I missed the birth. I’m nearly 2 hours away from the farm where Sadie is living right now, so the chances that K. and M. would notice she was in labor and I would be able to drive there before the calf was born were slim to none from the get go. However, it was the first time that K. got to witness a calf’s birth, so that was pretty cool for her. She said that M. stuck his head in the house and hollered that Sadie was in labor, to come quick. K. got her camera and ran the whole way from the house to the barn. 90 seconds after she arrived, the calf was born. She got a couple incredible photos:
Sadie’s calf- still wet from birth
The calf struggled to stand. She was weak. She couldn’t even try to suckle. Sadie did a great job licking her new baby girl. The licking stimulates the calf’s circulation, stimulates her to breath, stimulates her brain function, stimulates her to stand and nourish herself at her mama’s side. The licking dries off the mucus and allows her fur to dry. It was very cold that afternoon.
Welcome to the World Little Heifer!
After awhile, M. and K. made the call to tube the calf and get something warm into her belly. They milked out some of Sadie’s warm colostrum and mixed it with some honey from my farm, some garlic and a smidge of colliodial silver. K. said that the tiny heifer received the warm colostrum and immediately stood UP.
“Hot Damn- I’m alive!
Welcome, sweet little cow. Welcome.
Eclair loves Laura.
Laboring cow looks to her Keeper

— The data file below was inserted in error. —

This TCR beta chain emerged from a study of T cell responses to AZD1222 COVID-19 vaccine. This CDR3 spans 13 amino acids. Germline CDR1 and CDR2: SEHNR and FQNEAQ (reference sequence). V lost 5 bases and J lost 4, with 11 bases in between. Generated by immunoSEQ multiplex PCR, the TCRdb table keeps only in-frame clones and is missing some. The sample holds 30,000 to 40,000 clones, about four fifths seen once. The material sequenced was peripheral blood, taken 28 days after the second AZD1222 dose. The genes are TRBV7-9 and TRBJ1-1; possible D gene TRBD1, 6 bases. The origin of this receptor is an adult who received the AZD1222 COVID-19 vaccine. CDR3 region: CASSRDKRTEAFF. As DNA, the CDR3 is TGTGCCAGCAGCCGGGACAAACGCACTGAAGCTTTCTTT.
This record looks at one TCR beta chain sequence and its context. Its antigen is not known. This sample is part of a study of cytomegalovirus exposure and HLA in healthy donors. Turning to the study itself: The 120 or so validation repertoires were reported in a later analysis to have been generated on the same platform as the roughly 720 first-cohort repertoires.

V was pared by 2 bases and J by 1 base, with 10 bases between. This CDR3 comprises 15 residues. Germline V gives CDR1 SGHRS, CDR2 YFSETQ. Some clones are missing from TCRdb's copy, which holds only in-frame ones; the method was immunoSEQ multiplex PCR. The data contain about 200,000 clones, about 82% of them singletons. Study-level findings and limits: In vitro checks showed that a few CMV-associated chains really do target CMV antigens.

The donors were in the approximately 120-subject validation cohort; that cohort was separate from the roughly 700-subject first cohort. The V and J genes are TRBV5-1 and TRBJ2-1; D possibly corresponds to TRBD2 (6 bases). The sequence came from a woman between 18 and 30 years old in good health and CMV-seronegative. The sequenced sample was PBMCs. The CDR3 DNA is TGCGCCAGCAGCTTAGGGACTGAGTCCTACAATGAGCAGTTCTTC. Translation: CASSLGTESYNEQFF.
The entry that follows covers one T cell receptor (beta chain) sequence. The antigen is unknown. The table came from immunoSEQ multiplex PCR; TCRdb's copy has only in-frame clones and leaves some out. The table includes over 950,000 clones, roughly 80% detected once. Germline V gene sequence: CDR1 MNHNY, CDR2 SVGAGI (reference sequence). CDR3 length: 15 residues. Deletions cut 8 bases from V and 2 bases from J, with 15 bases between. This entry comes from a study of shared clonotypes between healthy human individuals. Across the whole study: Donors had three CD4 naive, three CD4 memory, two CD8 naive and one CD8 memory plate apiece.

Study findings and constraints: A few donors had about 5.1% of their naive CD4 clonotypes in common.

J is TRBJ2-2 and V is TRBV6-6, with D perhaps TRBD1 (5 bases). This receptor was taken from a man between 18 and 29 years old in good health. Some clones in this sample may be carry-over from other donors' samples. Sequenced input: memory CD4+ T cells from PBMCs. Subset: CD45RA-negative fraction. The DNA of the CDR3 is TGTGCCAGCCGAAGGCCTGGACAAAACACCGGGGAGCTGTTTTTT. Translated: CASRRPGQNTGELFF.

The love between this cow and her keeper runs deep. Laura was rubbing Eclair’s spine when I arrived before the sun was up this morning. I had seen birth partners do this before… On a human. I moved quietly into the barn and watched from on top of the straw bales for awhile. I was reluctant to climb the fence, i didn’t want to come inside *their* space and agitate the laboring cow. Every few minutes she would stand and move. Sometimes she would try to rub her hind end against the fence or the barn wall. The calves hooves were protruding. During a contraction, the tip of the calves nose would protrude a bit and when the contraction ended it would slip back inside her. It was about 7 degrees F this morning, so the warm, wet calf’s nose would steam. At first I gasped because in my naïveté I thought it was exhaling into the cold air. Eclair would point her rear end into a corner so we couldn’t get behind her and pull. She was so tired. She would lay flat on her side and just moan. When K. arrived she encouraged me to climb in and help Laura pull the calves front feet. The three of us pulled mightily and the calf slipped out in three contractions. I rubbed and rubbed its warm, wet ribs. It’s eyes were open and never blinked. Eclair was spent. She didn’t even lift her head once the baby was out. We all slowly realized the baby was not going to ever take a breath. Three grown women had tears streaking their faces, mourning together and individually. Laura never left her cows side. She was constantly rubbing her fur, speaking quietly to her, first encouragement, then words of praise for a job well done, then just words of love. Eclair would twist her head around to look directly into Laura’s eyes. It was an incredible gesture of trust and love between the cow and her keeper. She did it over and over. We eventually carried the dead calf over to Eclair’s head. She sniffed and began licking it. She licked its ribs, its belly, its neck. I think she knew she couldn’t revive it, but just like me rubbing the wet newborn’s ribs over and over, she couldn’t help but keep trying. She would lick for a few minutes and then look into Laura’s eyes and then lay her head down and rest. She kept this up for awhile as we all continued to mourn. We gave Eclair some homeopathics to help with the pain and to tighten her uterus. We brought her warm water in a small dish and handfuls of sweet hay. Eventually we pushed and pulled her onto her feet and left her to finish cleaning the sweet, soft fur of her baby girl.